“Come,” [Sistelius] said, “and I too will say a word to you, which once I heard in Lycia – the piety of a woman who was well-versed in the Scriptures, and prudent, and who taught the things of the Lord wisely. What I heard I will declare to you all.
“For this hospitable and prudent woman, who always sought after understanding, used to say, ‘Someone who seeks the truth above all should not be afraid or disturbed by the heights of reason.
“‘But when someone supposes that he has descended into the depths, and into difficult reasonings, he gives up and, as it were, turns back halfway, and because he has not attained understanding he becomes slothful, and, as it says in the Gospels, leaves his tower half-built. Therefore it is well to be patient and undismayed. For the one who seeks the goodness of the Scriptures with patience will see more clearly.
“‘So also the prophet Elijah – after that spirit which rent the mountains and the rocks, and after the earthquake and after the fire, he then perceived the still small voice of that spirit – proceeding from one thing to the next until he came to the truth.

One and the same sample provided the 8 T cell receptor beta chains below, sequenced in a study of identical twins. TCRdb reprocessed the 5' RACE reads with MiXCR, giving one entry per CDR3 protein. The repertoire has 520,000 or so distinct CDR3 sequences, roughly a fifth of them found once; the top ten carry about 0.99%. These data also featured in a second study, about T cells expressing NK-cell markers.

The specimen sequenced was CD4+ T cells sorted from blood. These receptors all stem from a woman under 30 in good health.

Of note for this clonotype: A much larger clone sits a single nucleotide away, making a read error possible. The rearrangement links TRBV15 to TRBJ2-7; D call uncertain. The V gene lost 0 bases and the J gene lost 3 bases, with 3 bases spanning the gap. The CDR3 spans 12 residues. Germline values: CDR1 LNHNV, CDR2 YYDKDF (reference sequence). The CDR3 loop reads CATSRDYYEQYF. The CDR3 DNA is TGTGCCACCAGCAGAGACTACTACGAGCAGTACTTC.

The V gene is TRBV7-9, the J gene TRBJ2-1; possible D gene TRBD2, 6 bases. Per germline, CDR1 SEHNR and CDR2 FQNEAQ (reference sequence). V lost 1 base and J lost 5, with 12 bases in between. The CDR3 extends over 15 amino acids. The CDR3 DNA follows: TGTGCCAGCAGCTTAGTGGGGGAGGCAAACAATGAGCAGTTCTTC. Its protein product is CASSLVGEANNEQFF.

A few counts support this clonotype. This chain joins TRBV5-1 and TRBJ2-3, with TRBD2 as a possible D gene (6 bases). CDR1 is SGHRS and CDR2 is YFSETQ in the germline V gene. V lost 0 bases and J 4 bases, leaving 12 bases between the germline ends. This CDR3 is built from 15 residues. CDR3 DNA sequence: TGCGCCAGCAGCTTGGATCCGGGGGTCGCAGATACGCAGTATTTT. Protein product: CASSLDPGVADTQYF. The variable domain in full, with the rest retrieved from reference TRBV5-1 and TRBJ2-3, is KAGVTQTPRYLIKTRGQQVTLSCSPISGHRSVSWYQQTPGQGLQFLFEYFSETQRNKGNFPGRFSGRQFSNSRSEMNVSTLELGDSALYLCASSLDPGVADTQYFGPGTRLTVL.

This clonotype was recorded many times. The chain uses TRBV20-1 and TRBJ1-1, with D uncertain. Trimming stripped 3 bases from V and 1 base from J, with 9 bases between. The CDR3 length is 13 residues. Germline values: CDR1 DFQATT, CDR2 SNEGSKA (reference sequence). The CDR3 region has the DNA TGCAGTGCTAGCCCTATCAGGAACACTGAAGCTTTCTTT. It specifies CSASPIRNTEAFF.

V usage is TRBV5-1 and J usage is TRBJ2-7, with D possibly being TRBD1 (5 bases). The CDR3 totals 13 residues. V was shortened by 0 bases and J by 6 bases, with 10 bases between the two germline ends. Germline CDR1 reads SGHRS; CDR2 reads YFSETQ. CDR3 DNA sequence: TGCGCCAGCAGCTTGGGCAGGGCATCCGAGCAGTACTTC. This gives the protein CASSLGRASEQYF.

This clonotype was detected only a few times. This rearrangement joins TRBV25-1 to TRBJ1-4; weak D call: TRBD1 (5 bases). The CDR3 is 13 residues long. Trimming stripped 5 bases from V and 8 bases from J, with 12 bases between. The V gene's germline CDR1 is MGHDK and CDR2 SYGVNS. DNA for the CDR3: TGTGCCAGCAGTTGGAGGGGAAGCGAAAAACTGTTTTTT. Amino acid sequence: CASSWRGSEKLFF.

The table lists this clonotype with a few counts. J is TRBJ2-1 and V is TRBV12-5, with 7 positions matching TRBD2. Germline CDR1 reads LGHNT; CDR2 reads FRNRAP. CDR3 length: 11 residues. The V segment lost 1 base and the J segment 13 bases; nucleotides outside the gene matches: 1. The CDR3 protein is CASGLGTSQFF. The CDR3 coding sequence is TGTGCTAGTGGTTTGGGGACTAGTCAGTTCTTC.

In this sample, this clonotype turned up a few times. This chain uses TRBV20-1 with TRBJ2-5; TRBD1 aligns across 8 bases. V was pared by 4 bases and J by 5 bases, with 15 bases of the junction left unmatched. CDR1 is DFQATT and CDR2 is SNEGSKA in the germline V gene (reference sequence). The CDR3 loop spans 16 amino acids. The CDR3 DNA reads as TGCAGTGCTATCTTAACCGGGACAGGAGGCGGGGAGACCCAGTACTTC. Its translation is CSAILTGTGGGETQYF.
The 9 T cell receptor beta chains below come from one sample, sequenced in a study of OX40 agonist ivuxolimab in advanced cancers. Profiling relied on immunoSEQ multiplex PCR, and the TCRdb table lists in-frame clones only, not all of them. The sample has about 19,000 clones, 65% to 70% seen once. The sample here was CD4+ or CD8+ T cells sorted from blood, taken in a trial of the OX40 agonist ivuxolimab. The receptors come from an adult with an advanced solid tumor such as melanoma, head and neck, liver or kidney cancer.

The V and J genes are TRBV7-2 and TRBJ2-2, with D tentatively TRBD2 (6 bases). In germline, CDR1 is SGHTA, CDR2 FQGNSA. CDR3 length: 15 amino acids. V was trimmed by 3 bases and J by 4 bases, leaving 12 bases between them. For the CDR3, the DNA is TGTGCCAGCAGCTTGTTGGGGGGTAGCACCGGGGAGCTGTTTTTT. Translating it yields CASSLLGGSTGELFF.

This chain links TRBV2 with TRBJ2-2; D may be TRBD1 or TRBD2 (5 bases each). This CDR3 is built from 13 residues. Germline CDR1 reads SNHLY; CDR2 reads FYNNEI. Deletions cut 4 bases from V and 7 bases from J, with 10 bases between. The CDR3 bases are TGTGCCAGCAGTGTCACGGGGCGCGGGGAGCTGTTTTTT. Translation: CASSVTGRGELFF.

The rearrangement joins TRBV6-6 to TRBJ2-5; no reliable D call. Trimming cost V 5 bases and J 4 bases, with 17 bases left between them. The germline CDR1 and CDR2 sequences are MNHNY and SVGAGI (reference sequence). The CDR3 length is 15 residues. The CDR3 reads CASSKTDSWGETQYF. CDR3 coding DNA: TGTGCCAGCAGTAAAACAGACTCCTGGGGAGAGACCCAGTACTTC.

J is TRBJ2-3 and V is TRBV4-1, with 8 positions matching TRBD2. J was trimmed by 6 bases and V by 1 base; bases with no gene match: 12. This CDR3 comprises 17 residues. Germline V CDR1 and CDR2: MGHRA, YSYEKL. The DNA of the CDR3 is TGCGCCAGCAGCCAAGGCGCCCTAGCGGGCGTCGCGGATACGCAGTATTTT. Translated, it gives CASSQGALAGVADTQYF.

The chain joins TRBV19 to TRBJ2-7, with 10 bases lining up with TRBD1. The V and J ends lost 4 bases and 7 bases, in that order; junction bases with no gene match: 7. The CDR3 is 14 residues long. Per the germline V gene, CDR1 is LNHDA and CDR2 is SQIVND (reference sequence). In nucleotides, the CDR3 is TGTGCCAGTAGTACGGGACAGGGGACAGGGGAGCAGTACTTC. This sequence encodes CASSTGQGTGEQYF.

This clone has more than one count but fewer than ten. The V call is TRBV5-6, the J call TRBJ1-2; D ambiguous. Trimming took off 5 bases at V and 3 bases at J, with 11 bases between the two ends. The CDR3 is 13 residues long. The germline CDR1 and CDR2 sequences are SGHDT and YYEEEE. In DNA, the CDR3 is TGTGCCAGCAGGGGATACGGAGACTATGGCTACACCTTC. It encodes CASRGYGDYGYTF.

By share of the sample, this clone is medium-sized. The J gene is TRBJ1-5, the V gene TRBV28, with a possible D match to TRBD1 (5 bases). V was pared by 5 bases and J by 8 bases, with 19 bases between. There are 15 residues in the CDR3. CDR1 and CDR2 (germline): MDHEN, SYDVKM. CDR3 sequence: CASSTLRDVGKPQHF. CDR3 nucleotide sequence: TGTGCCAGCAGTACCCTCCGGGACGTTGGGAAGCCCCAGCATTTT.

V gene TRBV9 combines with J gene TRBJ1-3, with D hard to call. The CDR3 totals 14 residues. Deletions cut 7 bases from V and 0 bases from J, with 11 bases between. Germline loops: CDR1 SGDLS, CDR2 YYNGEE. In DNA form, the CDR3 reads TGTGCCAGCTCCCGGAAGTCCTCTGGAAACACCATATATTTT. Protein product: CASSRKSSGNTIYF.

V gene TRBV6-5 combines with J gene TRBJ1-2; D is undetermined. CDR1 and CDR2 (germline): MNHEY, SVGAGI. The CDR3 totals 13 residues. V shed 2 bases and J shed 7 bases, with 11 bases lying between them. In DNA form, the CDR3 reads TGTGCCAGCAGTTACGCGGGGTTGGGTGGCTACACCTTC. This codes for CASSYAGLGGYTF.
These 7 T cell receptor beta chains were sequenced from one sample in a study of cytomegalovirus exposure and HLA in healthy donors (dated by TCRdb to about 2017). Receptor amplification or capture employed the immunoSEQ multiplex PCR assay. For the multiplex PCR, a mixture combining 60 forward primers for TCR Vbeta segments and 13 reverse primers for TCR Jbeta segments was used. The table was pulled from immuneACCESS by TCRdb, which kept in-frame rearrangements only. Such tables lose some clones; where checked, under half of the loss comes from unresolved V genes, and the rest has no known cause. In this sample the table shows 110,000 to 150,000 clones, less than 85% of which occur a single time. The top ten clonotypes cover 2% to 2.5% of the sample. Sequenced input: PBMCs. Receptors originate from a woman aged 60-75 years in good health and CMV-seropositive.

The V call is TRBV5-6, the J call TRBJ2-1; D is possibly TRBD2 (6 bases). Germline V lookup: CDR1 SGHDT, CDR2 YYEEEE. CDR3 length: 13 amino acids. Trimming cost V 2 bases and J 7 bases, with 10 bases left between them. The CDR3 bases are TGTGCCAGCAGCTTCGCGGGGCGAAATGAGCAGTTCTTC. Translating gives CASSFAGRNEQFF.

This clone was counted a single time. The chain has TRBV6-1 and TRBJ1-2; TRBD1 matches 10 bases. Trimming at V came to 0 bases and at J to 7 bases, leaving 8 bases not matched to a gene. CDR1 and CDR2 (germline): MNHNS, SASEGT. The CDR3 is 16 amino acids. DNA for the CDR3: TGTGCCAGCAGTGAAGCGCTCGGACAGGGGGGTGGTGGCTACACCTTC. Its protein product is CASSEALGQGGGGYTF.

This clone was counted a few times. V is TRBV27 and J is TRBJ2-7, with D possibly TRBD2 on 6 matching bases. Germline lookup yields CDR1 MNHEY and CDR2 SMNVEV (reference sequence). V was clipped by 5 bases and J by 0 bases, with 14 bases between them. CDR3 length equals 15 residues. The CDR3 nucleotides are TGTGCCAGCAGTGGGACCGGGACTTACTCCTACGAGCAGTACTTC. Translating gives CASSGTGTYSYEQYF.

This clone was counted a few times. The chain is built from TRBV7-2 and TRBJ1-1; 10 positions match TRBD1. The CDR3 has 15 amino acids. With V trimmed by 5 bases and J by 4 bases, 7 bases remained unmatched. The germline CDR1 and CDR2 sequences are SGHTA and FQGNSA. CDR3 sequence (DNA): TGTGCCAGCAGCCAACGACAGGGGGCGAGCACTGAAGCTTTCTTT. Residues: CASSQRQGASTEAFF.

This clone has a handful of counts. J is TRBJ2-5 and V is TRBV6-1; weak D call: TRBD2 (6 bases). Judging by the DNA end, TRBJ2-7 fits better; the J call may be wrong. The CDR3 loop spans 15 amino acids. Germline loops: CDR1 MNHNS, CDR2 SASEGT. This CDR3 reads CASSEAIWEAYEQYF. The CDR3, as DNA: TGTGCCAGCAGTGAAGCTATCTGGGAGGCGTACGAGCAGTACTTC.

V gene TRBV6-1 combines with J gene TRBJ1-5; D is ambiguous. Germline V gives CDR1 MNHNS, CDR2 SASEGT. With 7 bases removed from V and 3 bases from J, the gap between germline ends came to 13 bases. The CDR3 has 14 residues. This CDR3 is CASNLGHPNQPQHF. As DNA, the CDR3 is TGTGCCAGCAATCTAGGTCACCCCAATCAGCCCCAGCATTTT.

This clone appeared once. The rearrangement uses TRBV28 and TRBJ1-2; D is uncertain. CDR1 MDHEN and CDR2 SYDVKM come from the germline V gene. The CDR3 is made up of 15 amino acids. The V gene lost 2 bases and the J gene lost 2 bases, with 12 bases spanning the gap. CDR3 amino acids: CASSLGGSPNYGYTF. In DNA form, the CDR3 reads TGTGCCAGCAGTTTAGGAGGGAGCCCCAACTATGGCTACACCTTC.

“‘So casting away darkness, and sanctified in soul, let us ascend from understanding to understanding as from step to step: that is, from the mountain wind (which is like unbelief); to searching the Scriptures, as if entering the earthquake; and thence to the fire, that is, the unquenchable fire of love; and being made capable by it, let us proceed to the attainment of greater things; until we reach the summit, that is, the sanctification of the Holy Spirit.’
“And I wondered and said, ‘O wise woman, I marvel at your sagacity and serenity and reverence, and above all at your wisdom.’
“And she smiled and said, ‘As there are certain wise interpretations of Scripture, from these it is shown that one who studies the Scriptures should not be dismayed.’”
— From St. Methodius of Olympus, “On Leprosy.” Translated into English for the first time by Ralph Cleminson and Andrew Eastbourne, 2015. Edited and published by Roger Pearse.